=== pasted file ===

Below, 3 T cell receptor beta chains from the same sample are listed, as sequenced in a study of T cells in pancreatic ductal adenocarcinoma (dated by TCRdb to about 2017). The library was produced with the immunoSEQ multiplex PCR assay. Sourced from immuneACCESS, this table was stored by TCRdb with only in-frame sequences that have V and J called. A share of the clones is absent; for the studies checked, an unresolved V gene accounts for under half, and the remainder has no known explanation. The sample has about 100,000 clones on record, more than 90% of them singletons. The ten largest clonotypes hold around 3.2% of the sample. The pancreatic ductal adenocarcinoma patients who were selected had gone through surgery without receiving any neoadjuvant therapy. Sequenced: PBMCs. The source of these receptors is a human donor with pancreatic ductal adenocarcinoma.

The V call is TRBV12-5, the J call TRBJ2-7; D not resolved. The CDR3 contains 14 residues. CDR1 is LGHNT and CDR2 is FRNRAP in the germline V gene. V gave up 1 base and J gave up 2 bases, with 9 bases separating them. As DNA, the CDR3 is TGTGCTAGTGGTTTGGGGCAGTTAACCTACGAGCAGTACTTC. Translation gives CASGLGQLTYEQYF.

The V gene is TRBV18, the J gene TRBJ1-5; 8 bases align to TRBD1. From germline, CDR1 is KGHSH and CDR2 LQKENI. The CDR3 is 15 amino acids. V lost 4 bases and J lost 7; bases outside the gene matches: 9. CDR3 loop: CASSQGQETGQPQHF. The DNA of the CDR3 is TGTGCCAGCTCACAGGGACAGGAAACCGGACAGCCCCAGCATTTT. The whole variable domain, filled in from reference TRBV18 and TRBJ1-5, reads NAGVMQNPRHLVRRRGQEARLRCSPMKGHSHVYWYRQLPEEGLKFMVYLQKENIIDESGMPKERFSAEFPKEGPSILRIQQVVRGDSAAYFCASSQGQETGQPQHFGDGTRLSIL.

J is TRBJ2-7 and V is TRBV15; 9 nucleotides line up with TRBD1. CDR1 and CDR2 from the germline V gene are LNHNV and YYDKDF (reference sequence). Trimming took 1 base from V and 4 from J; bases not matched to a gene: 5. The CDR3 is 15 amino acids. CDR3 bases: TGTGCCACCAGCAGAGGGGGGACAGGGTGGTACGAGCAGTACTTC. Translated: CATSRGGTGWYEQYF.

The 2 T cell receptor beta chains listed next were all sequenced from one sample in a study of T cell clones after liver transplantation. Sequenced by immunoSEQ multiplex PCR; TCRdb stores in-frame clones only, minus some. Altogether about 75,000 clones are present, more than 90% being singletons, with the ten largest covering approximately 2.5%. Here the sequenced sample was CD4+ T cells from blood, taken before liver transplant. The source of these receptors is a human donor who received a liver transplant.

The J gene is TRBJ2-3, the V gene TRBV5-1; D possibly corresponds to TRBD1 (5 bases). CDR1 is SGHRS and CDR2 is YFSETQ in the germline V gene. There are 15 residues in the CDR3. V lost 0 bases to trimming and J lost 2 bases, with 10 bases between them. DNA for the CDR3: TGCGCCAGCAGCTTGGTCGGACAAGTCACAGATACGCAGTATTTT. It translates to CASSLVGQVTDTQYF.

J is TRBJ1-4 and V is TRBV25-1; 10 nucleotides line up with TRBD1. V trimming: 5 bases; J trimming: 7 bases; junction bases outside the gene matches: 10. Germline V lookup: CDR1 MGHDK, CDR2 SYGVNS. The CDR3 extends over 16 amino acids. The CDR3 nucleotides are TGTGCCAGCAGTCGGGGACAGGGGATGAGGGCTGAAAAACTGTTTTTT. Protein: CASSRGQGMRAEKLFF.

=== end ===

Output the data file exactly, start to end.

Below, 3 T cell receptor beta chains from the same sample are listed, as sequenced in a study of T cells in pancreatic ductal adenocarcinoma (dated by TCRdb to about 2017). The library was produced with the immunoSEQ multiplex PCR assay. Sourced from immuneACCESS, this table was stored by TCRdb with only in-frame sequences that have V and J called. A share of the clones is absent; for the studies checked, an unresolved V gene accounts for under half, and the remainder has no known explanation. The sample has about 100,000 clones on record, more than 90% of them singletons. The ten largest clonotypes hold around 3.2% of the sample. The pancreatic ductal adenocarcinoma patients who were selected had gone through surgery without receiving any neoadjuvant therapy. Sequenced: PBMCs. The source of these receptors is a human donor with pancreatic ductal adenocarcinoma.

The V call is TRBV12-5, the J call TRBJ2-7; D not resolved. The CDR3 contains 14 residues. CDR1 is LGHNT and CDR2 is FRNRAP in the germline V gene. V gave up 1 base and J gave up 2 bases, with 9 bases separating them. As DNA, the CDR3 is TGTGCTAGTGGTTTGGGGCAGTTAACCTACGAGCAGTACTTC. Translation gives CASGLGQLTYEQYF.

The V gene is TRBV18, the J gene TRBJ1-5; 8 bases align to TRBD1. From germline, CDR1 is KGHSH and CDR2 LQKENI. The CDR3 is 15 amino acids. V lost 4 bases and J lost 7; bases outside the gene matches: 9. CDR3 loop: CASSQGQETGQPQHF. The DNA of the CDR3 is TGTGCCAGCTCACAGGGACAGGAAACCGGACAGCCCCAGCATTTT. The whole variable domain, filled in from reference TRBV18 and TRBJ1-5, reads NAGVMQNPRHLVRRRGQEARLRCSPMKGHSHVYWYRQLPEEGLKFMVYLQKENIIDESGMPKERFSAEFPKEGPSILRIQQVVRGDSAAYFCASSQGQETGQPQHFGDGTRLSIL.

J is TRBJ2-7 and V is TRBV15; 9 nucleotides line up with TRBD1. CDR1 and CDR2 from the germline V gene are LNHNV and YYDKDF (reference sequence). Trimming took 1 base from V and 4 from J; bases not matched to a gene: 5. The CDR3 is 15 amino acids. CDR3 bases: TGTGCCACCAGCAGAGGGGGGACAGGGTGGTACGAGCAGTACTTC. Translated: CATSRGGTGWYEQYF.

The 2 T cell receptor beta chains listed next were all sequenced from one sample in a study of T cell clones after liver transplantation. Sequenced by immunoSEQ multiplex PCR; TCRdb stores in-frame clones only, minus some. Altogether about 75,000 clones are present, more than 90% being singletons, with the ten largest covering approximately 2.5%. Here the sequenced sample was CD4+ T cells from blood, taken before liver transplant. The source of these receptors is a human donor who received a liver transplant.

The J gene is TRBJ2-3, the V gene TRBV5-1; D possibly corresponds to TRBD1 (5 bases). CDR1 is SGHRS and CDR2 is YFSETQ in the germline V gene. There are 15 residues in the CDR3. V lost 0 bases to trimming and J lost 2 bases, with 10 bases between them. DNA for the CDR3: TGCGCCAGCAGCTTGGTCGGACAAGTCACAGATACGCAGTATTTT. It translates to CASSLVGQVTDTQYF.

J is TRBJ1-4 and V is TRBV25-1; 10 nucleotides line up with TRBD1. V trimming: 5 bases; J trimming: 7 bases; junction bases outside the gene matches: 10. Germline V lookup: CDR1 MGHDK, CDR2 SYGVNS. The CDR3 extends over 16 amino acids. The CDR3 nucleotides are TGTGCCAGCAGTCGGGGACAGGGGATGAGGGCTGAAAAACTGTTTTTT. Protein: CASSRGQGMRAEKLFF.